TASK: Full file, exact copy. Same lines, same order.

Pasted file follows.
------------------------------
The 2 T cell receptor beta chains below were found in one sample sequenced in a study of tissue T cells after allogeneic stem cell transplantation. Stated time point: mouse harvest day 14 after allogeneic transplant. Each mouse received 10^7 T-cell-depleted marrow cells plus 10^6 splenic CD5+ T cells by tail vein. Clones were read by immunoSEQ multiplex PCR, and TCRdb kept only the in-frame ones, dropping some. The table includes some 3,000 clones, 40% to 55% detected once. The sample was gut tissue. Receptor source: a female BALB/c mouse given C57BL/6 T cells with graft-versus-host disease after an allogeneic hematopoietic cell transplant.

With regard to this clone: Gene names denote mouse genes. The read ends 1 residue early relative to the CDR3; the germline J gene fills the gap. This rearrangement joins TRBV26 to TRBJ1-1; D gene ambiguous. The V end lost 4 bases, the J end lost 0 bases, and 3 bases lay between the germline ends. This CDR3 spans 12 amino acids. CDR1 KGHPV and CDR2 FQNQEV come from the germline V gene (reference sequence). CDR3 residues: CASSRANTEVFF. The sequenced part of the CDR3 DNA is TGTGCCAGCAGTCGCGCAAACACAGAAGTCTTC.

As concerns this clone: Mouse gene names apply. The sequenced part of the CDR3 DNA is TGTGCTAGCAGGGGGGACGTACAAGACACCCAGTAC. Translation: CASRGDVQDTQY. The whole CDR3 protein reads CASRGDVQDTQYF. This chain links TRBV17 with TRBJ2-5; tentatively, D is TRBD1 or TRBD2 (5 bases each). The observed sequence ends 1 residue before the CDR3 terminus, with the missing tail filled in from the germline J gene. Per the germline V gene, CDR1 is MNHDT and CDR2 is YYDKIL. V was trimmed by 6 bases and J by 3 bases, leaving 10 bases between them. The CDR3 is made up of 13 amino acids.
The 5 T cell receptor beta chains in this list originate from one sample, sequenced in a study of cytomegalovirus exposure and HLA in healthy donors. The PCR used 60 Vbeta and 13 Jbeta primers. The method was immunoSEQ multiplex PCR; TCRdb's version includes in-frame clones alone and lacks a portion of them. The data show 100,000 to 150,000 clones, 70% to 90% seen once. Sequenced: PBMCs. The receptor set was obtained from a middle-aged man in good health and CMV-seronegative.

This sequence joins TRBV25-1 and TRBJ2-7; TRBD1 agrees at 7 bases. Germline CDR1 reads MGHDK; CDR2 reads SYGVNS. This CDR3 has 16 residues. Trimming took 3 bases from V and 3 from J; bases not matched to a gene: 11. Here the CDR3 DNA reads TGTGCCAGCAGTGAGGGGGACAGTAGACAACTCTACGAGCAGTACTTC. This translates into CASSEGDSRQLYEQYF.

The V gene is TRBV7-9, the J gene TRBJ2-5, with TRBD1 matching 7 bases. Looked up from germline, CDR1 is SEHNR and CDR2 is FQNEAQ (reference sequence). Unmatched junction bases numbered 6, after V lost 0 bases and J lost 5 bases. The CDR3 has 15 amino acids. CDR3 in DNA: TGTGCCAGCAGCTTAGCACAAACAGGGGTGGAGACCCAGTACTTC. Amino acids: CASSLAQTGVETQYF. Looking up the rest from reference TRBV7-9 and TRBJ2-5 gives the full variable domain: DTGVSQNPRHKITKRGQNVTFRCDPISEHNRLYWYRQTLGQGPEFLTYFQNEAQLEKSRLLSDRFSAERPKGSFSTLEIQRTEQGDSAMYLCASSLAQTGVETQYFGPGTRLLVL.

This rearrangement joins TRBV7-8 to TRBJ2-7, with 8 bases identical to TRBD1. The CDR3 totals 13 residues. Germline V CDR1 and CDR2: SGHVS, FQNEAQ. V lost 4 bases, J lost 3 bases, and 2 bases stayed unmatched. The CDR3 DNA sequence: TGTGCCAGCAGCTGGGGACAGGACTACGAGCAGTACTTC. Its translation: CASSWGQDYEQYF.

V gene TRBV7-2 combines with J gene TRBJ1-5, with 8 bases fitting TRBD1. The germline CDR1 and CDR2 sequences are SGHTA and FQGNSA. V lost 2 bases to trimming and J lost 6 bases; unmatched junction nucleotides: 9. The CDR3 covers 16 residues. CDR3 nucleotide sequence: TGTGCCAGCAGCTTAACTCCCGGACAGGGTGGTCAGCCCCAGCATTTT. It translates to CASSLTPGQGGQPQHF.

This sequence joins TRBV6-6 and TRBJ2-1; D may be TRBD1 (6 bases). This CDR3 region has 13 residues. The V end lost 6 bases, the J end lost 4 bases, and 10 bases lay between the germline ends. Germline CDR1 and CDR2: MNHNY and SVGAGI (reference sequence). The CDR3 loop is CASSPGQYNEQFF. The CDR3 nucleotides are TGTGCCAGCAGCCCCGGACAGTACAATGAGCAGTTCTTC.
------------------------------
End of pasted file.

The 2 T cell receptor beta chains below were found in one sample sequenced in a study of tissue T cells after allogeneic stem cell transplantation. Stated time point: mouse harvest day 14 after allogeneic transplant. Each mouse received 10^7 T-cell-depleted marrow cells plus 10^6 splenic CD5+ T cells by tail vein. Clones were read by immunoSEQ multiplex PCR, and TCRdb kept only the in-frame ones, dropping some. The table includes some 3,000 clones, 40% to 55% detected once. The sample was gut tissue. Receptor source: a female BALB/c mouse given C57BL/6 T cells with graft-versus-host disease after an allogeneic hematopoietic cell transplant.

With regard to this clone: Gene names denote mouse genes. The read ends 1 residue early relative to the CDR3; the germline J gene fills the gap. This rearrangement joins TRBV26 to TRBJ1-1; D gene ambiguous. The V end lost 4 bases, the J end lost 0 bases, and 3 bases lay between the germline ends. This CDR3 spans 12 amino acids. CDR1 KGHPV and CDR2 FQNQEV come from the germline V gene (reference sequence). CDR3 residues: CASSRANTEVFF. The sequenced part of the CDR3 DNA is TGTGCCAGCAGTCGCGCAAACACAGAAGTCTTC.

As concerns this clone: Mouse gene names apply. The sequenced part of the CDR3 DNA is TGTGCTAGCAGGGGGGACGTACAAGACACCCAGTAC. Translation: CASRGDVQDTQY. The whole CDR3 protein reads CASRGDVQDTQYF. This chain links TRBV17 with TRBJ2-5; tentatively, D is TRBD1 or TRBD2 (5 bases each). The observed sequence ends 1 residue before the CDR3 terminus, with the missing tail filled in from the germline J gene. Per the germline V gene, CDR1 is MNHDT and CDR2 is YYDKIL. V was trimmed by 6 bases and J by 3 bases, leaving 10 bases between them. The CDR3 is made up of 13 amino acids.
The 5 T cell receptor beta chains in this list originate from one sample, sequenced in a study of cytomegalovirus exposure and HLA in healthy donors. The PCR used 60 Vbeta and 13 Jbeta primers. The method was immunoSEQ multiplex PCR; TCRdb's version includes in-frame clones alone and lacks a portion of them. The data show 100,000 to 150,000 clones, 70% to 90% seen once. Sequenced: PBMCs. The receptor set was obtained from a middle-aged man in good health and CMV-seronegative.

This sequence joins TRBV25-1 and TRBJ2-7; TRBD1 agrees at 7 bases. Germline CDR1 reads MGHDK; CDR2 reads SYGVNS. This CDR3 has 16 residues. Trimming took 3 bases from V and 3 from J; bases not matched to a gene: 11. Here the CDR3 DNA reads TGTGCCAGCAGTGAGGGGGACAGTAGACAACTCTACGAGCAGTACTTC. This translates into CASSEGDSRQLYEQYF.

The V gene is TRBV7-9, the J gene TRBJ2-5, with TRBD1 matching 7 bases. Looked up from germline, CDR1 is SEHNR and CDR2 is FQNEAQ (reference sequence). Unmatched junction bases numbered 6, after V lost 0 bases and J lost 5 bases. The CDR3 has 15 amino acids. CDR3 in DNA: TGTGCCAGCAGCTTAGCACAAACAGGGGTGGAGACCCAGTACTTC. Amino acids: CASSLAQTGVETQYF. Looking up the rest from reference TRBV7-9 and TRBJ2-5 gives the full variable domain: DTGVSQNPRHKITKRGQNVTFRCDPISEHNRLYWYRQTLGQGPEFLTYFQNEAQLEKSRLLSDRFSAERPKGSFSTLEIQRTEQGDSAMYLCASSLAQTGVETQYFGPGTRLLVL.

This rearrangement joins TRBV7-8 to TRBJ2-7, with 8 bases identical to TRBD1. The CDR3 totals 13 residues. Germline V CDR1 and CDR2: SGHVS, FQNEAQ. V lost 4 bases, J lost 3 bases, and 2 bases stayed unmatched. The CDR3 DNA sequence: TGTGCCAGCAGCTGGGGACAGGACTACGAGCAGTACTTC. Its translation: CASSWGQDYEQYF.

V gene TRBV7-2 combines with J gene TRBJ1-5, with 8 bases fitting TRBD1. The germline CDR1 and CDR2 sequences are SGHTA and FQGNSA. V lost 2 bases to trimming and J lost 6 bases; unmatched junction nucleotides: 9. The CDR3 covers 16 residues. CDR3 nucleotide sequence: TGTGCCAGCAGCTTAACTCCCGGACAGGGTGGTCAGCCCCAGCATTTT. It translates to CASSLTPGQGGQPQHF.

This sequence joins TRBV6-6 and TRBJ2-1; D may be TRBD1 (6 bases). This CDR3 region has 13 residues. The V end lost 6 bases, the J end lost 4 bases, and 10 bases lay between the germline ends. Germline CDR1 and CDR2: MNHNY and SVGAGI (reference sequence). The CDR3 loop is CASSPGQYNEQFF. The CDR3 nucleotides are TGTGCCAGCAGCCCCGGACAGTACAATGAGCAGTTCTTC.